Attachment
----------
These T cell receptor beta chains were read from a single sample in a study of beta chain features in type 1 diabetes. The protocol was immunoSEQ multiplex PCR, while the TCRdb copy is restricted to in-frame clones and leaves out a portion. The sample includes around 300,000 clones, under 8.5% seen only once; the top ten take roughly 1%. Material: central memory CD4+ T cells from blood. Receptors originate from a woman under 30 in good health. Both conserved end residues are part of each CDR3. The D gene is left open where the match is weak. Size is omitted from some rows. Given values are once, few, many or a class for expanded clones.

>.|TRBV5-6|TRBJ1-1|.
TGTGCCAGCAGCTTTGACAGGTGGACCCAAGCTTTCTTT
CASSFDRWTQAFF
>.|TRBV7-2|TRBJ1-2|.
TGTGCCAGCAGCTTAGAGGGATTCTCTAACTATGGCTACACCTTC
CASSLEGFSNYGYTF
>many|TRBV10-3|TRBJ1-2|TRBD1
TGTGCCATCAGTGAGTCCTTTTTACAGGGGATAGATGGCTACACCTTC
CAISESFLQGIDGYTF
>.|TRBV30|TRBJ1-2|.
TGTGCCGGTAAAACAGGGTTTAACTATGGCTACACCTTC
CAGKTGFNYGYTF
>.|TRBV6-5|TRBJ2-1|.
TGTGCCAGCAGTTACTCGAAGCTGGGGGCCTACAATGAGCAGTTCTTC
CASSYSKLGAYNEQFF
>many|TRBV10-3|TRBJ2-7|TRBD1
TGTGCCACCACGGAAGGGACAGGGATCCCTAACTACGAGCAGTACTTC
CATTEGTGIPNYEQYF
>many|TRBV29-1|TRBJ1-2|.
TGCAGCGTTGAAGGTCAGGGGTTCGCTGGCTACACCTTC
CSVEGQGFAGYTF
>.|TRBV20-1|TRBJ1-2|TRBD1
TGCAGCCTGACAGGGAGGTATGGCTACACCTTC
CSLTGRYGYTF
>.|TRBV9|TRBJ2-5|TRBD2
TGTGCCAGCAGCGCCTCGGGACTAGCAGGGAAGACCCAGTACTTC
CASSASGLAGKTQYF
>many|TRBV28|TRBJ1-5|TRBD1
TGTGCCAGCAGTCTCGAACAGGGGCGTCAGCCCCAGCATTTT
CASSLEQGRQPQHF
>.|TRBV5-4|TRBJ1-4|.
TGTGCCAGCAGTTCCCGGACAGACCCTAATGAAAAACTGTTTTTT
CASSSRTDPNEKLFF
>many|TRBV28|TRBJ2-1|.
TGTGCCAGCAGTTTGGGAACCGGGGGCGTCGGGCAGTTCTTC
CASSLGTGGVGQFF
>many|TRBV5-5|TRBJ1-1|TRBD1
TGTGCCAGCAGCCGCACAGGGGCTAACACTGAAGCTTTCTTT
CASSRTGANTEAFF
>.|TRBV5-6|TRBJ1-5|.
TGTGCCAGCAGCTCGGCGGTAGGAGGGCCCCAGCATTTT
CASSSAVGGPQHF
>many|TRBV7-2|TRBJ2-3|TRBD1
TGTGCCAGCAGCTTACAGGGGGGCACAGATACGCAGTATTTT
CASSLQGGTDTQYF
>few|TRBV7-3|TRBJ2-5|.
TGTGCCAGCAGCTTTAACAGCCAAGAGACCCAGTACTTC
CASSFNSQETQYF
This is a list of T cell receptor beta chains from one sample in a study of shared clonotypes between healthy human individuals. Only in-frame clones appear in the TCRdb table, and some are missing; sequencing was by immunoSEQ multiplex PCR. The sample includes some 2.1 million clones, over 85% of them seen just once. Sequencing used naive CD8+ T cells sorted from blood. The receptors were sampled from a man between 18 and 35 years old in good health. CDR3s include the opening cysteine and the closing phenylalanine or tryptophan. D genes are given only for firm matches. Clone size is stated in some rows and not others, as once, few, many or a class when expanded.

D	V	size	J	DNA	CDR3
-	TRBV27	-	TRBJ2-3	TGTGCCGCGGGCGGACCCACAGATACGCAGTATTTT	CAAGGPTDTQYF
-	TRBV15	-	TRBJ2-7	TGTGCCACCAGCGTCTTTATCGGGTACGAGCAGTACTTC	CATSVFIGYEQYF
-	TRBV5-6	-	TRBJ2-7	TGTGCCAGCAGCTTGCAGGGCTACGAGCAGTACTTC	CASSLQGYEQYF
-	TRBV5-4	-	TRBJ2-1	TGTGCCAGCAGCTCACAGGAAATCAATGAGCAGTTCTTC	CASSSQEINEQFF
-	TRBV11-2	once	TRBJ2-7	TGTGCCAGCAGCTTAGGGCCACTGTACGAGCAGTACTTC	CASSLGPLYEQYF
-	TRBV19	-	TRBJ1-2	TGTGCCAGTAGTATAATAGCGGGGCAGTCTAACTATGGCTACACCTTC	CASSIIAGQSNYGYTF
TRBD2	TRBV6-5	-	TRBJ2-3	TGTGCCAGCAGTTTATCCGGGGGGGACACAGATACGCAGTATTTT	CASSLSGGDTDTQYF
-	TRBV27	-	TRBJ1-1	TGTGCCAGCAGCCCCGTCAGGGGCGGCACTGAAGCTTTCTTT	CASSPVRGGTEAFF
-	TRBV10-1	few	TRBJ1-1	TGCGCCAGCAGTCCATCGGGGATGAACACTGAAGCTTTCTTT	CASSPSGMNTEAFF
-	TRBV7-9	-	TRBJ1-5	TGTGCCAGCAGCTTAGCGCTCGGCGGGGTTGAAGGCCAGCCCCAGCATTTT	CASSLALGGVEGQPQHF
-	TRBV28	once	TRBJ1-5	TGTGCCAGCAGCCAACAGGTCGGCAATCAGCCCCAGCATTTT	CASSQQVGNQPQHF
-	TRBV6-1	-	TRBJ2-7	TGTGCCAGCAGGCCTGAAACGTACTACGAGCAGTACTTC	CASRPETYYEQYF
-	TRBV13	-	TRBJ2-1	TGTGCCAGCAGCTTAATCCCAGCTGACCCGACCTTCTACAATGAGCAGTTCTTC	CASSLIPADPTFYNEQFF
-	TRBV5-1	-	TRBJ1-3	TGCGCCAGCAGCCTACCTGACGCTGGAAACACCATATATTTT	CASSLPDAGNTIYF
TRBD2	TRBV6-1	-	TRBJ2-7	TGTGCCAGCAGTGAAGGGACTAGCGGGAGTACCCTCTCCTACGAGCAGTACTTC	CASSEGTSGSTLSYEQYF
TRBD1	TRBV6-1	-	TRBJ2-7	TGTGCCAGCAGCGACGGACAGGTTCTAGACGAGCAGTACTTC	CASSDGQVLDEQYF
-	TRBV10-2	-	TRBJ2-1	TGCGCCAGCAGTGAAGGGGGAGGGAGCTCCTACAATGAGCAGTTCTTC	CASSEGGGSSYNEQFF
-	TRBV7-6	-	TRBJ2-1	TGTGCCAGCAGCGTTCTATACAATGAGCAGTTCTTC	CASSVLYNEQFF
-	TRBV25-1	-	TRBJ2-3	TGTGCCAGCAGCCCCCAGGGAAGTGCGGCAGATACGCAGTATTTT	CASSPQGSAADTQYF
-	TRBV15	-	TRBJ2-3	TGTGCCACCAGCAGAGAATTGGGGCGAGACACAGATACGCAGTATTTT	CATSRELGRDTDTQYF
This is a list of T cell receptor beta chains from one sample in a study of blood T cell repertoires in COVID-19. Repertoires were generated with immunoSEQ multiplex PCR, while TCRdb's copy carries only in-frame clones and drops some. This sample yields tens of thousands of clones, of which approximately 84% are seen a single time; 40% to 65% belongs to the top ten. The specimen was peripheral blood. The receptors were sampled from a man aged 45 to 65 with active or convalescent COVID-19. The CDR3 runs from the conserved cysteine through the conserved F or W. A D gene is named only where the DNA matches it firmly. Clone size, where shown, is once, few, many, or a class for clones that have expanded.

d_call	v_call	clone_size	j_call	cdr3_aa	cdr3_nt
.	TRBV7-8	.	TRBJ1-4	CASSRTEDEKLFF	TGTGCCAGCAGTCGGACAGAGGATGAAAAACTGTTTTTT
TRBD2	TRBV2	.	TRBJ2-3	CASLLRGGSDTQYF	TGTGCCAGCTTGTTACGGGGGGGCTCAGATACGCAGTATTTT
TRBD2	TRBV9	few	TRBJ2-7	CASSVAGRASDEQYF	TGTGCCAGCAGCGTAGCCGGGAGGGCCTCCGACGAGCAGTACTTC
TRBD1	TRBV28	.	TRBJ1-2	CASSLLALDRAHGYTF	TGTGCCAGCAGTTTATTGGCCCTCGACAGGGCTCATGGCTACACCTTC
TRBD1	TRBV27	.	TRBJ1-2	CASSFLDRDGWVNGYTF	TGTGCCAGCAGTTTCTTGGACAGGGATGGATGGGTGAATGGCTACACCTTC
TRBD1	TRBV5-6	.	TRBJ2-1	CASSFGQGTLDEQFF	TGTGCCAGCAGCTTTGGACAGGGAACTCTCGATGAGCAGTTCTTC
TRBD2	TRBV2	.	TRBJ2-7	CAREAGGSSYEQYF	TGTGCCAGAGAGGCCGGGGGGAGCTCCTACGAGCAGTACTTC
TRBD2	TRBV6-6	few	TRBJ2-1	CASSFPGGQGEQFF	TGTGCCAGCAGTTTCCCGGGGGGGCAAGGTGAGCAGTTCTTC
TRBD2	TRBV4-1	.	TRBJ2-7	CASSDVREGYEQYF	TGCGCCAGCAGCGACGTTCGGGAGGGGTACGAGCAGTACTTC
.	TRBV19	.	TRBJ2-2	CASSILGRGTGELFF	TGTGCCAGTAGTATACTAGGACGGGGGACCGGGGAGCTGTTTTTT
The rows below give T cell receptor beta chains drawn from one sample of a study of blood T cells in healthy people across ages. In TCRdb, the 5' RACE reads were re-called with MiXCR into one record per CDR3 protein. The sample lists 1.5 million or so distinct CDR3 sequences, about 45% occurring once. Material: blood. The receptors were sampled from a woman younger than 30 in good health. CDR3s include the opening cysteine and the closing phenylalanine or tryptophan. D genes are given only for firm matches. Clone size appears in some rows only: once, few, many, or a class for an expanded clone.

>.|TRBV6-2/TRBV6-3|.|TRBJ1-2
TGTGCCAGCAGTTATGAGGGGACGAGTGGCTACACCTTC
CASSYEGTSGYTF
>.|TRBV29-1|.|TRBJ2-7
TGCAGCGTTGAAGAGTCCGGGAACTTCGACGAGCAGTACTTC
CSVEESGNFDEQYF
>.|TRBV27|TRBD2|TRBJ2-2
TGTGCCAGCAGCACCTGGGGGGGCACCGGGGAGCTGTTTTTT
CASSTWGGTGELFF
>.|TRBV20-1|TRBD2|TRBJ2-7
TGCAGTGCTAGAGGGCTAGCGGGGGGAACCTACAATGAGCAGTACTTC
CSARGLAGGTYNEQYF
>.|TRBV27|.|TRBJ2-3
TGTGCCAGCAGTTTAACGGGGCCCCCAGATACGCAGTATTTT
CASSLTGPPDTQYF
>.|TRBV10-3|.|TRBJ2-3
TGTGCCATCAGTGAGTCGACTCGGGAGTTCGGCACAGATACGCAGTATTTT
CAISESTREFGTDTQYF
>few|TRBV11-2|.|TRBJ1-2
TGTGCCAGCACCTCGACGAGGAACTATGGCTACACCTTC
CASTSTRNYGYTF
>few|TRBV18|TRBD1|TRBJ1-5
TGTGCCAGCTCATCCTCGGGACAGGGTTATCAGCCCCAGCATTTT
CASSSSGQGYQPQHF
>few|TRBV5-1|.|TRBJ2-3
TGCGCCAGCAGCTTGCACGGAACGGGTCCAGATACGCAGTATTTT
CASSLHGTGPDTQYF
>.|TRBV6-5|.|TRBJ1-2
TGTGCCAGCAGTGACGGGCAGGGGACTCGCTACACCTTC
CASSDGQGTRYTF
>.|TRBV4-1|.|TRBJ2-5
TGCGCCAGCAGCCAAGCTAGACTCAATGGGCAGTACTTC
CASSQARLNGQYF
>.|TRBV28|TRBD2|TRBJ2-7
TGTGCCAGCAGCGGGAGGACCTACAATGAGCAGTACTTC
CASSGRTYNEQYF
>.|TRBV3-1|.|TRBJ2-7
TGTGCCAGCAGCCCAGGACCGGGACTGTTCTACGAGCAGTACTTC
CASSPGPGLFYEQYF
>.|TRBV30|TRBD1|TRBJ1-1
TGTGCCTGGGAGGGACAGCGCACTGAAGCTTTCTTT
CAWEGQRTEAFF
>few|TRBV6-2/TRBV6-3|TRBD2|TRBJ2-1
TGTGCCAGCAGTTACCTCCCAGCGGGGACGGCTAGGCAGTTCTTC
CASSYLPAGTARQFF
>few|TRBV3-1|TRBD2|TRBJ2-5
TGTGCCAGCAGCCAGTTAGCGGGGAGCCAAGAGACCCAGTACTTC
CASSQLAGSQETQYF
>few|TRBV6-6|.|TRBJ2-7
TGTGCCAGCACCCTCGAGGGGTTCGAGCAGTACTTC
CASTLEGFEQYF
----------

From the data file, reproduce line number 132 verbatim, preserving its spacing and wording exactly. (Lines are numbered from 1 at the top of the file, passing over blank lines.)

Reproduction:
CASSQLAGSQETQYF